SEO is an abbreviation of Search Engine Optimization. This is the process of structuring a web page so that it is found, read, and indexed by search engines in the most effective manner possible. This makes your web site and its content attractive, relevant and visible to search engines and web searchers.

Due to Structure of Angular framework, crawlers can not read meta tags in HTML. For this problems, developers have came across a new kind of angular called “Universal Angular”.

A normal Angular application executes in the browser, rendering pages in the DOM in response to user actions.

Angular Universal generates static application pages on the server through a process called server-side rendering (SSR).

It can generate and serve those pages in response to requests from browsers. It can also pre-generate pages as HTML files that you serve later.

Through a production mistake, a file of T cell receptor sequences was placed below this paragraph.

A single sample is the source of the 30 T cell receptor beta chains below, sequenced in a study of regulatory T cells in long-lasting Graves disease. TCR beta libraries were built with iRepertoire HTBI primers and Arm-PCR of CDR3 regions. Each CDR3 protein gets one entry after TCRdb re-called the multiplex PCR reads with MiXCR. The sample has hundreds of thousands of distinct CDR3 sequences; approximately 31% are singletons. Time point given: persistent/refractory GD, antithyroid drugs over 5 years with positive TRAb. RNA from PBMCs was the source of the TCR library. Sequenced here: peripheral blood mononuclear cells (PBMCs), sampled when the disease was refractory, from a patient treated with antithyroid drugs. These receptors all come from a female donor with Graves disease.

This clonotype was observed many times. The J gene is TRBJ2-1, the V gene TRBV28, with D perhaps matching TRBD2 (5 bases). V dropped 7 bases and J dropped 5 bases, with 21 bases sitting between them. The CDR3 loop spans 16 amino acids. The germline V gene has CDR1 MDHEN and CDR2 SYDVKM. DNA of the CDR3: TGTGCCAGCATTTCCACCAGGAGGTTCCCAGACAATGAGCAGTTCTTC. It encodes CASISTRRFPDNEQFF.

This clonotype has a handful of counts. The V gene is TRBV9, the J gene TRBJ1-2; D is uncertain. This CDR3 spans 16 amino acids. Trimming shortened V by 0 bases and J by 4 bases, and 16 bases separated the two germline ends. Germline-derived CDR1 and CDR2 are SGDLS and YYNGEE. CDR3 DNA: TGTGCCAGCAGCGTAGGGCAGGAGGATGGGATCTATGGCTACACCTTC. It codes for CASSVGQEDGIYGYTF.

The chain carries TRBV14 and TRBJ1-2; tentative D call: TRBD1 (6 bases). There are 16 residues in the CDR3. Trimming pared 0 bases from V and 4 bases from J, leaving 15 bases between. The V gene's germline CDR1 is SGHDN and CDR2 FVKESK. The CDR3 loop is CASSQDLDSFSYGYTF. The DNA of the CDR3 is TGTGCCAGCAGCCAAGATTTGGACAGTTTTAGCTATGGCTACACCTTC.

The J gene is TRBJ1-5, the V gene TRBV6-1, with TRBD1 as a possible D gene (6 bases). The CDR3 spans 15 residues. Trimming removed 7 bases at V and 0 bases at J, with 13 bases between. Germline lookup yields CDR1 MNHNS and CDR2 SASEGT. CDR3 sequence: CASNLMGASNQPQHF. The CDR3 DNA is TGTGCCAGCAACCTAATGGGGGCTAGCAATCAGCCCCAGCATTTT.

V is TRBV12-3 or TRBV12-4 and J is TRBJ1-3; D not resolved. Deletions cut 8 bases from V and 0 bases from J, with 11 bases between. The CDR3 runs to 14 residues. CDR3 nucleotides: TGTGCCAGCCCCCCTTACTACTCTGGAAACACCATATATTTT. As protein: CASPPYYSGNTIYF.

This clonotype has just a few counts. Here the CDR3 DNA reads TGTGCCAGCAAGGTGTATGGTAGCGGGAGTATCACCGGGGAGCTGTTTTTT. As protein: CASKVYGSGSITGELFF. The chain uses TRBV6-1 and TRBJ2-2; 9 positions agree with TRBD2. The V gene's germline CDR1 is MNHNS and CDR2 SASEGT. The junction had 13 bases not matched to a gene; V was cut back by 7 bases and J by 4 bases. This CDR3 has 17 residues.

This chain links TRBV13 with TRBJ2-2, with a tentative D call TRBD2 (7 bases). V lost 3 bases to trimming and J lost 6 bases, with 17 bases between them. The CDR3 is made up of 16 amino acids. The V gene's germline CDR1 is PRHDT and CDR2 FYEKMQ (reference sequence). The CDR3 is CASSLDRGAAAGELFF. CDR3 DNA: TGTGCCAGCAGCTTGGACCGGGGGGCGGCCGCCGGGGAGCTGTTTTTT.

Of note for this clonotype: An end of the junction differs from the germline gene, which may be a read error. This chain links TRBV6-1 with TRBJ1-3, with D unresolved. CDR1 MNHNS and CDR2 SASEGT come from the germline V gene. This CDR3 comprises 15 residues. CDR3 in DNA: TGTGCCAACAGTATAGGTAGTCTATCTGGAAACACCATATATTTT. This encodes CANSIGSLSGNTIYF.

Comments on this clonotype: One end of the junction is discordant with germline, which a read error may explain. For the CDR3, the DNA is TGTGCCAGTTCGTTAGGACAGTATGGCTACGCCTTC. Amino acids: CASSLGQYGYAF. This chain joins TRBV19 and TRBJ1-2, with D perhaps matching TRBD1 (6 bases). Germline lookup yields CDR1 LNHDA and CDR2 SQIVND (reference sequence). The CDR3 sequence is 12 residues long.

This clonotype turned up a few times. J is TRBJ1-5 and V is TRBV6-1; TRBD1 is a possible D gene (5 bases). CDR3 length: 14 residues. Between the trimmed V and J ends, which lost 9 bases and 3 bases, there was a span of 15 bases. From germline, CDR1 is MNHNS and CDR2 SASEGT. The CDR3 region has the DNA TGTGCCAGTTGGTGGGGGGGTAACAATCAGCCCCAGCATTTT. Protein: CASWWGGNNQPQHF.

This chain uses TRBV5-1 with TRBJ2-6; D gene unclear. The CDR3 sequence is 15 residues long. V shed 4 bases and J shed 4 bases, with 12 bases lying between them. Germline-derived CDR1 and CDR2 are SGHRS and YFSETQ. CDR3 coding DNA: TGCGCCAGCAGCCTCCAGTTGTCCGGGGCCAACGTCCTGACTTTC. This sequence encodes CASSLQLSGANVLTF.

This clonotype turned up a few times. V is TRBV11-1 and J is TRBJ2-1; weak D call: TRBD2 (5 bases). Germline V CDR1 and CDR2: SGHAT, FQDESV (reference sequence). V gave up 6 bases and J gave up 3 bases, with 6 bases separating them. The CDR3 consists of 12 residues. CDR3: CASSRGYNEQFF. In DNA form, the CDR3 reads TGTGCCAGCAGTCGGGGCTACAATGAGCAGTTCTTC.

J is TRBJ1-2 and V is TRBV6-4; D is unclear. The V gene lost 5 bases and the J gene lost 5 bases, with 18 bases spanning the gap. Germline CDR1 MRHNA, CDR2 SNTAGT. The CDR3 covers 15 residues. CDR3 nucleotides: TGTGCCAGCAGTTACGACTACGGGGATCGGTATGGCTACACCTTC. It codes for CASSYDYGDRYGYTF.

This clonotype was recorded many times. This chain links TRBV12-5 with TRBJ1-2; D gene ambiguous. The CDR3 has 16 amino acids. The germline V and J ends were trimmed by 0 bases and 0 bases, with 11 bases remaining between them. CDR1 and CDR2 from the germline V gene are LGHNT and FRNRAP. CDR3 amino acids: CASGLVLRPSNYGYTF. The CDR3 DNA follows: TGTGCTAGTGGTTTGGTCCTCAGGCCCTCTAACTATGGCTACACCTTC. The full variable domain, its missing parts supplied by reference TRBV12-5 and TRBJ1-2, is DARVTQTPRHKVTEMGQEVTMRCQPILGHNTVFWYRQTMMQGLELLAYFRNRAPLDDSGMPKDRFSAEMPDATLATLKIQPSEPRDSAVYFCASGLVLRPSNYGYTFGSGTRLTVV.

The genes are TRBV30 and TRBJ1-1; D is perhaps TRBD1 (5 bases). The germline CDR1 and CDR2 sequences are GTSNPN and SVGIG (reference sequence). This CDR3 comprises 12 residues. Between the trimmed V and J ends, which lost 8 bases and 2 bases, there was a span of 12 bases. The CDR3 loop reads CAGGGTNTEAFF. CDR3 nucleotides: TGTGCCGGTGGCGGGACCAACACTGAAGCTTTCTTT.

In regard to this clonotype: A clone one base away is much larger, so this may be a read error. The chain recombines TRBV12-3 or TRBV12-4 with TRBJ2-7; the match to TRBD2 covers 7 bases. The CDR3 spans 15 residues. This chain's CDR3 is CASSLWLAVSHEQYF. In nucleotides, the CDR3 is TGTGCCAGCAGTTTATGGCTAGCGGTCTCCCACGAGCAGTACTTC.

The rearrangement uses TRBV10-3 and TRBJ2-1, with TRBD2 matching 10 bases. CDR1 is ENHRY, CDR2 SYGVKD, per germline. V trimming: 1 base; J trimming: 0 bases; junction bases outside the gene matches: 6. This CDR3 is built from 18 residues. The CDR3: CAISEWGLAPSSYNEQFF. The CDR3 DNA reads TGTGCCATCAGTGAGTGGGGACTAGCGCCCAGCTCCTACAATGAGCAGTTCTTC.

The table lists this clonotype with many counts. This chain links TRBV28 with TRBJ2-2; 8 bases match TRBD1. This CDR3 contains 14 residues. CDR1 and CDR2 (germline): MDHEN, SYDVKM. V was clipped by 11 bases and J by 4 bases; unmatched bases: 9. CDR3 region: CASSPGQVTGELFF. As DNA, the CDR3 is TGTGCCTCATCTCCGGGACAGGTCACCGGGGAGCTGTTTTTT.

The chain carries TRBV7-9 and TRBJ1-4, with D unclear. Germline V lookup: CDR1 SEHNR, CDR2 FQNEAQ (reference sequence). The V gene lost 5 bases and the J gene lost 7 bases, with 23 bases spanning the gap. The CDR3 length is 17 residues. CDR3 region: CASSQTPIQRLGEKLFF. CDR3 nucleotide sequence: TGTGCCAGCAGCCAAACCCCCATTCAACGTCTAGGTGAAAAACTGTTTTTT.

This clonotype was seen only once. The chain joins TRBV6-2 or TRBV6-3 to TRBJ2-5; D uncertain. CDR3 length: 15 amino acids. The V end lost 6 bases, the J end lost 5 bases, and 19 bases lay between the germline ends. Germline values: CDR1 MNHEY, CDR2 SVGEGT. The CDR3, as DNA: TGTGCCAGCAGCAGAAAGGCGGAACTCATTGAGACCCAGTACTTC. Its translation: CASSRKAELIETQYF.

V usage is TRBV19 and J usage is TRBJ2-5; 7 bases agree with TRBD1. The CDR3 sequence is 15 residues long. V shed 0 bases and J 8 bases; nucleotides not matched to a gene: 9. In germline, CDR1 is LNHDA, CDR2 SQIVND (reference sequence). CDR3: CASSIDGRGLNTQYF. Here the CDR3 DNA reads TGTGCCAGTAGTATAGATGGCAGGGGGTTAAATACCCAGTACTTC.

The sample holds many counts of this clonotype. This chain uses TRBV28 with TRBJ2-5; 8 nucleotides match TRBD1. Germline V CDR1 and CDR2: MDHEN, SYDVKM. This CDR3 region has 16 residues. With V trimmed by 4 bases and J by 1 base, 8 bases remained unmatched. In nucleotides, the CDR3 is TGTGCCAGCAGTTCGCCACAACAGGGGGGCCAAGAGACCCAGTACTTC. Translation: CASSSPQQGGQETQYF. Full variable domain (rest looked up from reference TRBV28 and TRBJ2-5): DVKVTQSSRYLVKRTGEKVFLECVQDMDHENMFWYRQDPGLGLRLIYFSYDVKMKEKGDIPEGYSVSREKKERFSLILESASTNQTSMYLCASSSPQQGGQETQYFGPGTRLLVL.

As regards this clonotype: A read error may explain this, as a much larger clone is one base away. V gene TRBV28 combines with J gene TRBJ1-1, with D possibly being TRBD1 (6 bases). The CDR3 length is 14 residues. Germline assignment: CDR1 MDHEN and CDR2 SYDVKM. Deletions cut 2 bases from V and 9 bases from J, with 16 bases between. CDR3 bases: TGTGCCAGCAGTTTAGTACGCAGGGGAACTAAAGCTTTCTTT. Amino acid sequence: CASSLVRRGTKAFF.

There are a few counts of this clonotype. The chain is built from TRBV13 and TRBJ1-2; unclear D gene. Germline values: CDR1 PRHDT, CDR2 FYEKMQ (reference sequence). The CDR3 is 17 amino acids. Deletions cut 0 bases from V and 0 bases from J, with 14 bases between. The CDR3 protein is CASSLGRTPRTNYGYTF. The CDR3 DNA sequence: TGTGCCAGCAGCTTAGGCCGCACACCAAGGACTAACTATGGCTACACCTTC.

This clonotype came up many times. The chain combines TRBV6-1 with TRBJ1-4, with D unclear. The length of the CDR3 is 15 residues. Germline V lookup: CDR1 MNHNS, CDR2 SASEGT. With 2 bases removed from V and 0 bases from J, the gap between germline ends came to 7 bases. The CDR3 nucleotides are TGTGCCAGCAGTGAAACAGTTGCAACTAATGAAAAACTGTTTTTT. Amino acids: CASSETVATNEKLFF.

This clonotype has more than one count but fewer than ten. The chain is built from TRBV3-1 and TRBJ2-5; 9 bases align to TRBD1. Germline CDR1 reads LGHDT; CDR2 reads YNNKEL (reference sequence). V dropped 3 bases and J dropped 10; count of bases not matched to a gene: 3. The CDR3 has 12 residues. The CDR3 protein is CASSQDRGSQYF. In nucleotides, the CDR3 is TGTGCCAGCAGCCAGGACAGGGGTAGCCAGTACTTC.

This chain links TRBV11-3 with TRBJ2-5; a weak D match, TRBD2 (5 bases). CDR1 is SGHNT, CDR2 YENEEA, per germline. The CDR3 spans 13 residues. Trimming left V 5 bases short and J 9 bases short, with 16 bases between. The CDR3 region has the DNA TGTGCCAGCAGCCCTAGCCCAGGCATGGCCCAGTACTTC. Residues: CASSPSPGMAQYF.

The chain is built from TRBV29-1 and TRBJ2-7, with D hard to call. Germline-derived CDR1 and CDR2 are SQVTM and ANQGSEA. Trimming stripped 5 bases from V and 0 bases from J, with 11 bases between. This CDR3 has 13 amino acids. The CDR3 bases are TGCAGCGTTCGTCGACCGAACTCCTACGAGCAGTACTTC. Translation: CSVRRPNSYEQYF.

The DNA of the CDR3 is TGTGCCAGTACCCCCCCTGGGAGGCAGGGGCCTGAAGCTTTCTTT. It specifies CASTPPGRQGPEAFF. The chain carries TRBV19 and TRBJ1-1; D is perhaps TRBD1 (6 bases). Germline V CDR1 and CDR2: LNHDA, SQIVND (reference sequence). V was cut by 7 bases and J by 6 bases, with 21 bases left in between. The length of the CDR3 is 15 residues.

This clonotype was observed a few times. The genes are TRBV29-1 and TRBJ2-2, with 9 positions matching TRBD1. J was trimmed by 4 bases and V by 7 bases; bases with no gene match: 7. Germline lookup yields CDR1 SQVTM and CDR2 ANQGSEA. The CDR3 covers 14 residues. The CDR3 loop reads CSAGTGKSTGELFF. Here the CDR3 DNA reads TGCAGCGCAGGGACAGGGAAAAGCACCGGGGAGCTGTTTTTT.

<b>Why Universal </b>

There are three main reasons to create a Universal version of your app.
<li>Facilitate web crawlers (SEO)</li>
<li>Improve performance on mobile and low-powered devices</li>
<li>Show the first page quickly</li>

<b>How it works</b>

To make a Universal app, you install the platform-server package. The platform-server package has server implementations of the DOM, XMLHttpRequest, and other low-level features that do not rely on a browser.

You compile the client application with the platform-server module instead of the platform-browser module. and run the resulting Universal app on a web server.

The server (a Node Express server in this guide’s example) passes client requests for application pages to Universal’s renderModuleFactory function.

The renderModuleFactory function takes as inputs a template HTML page (usually index.html), an Angular module containing components, and a route that determines which components to display.

The route comes from the client’s request to the server. Each request results in the appropriate view for the requested route.

The renderModuleFactory renders that view within the <app> tag of the template, creating a finished HTML page for the client.

Finally, the server returns the rendered page to the client.

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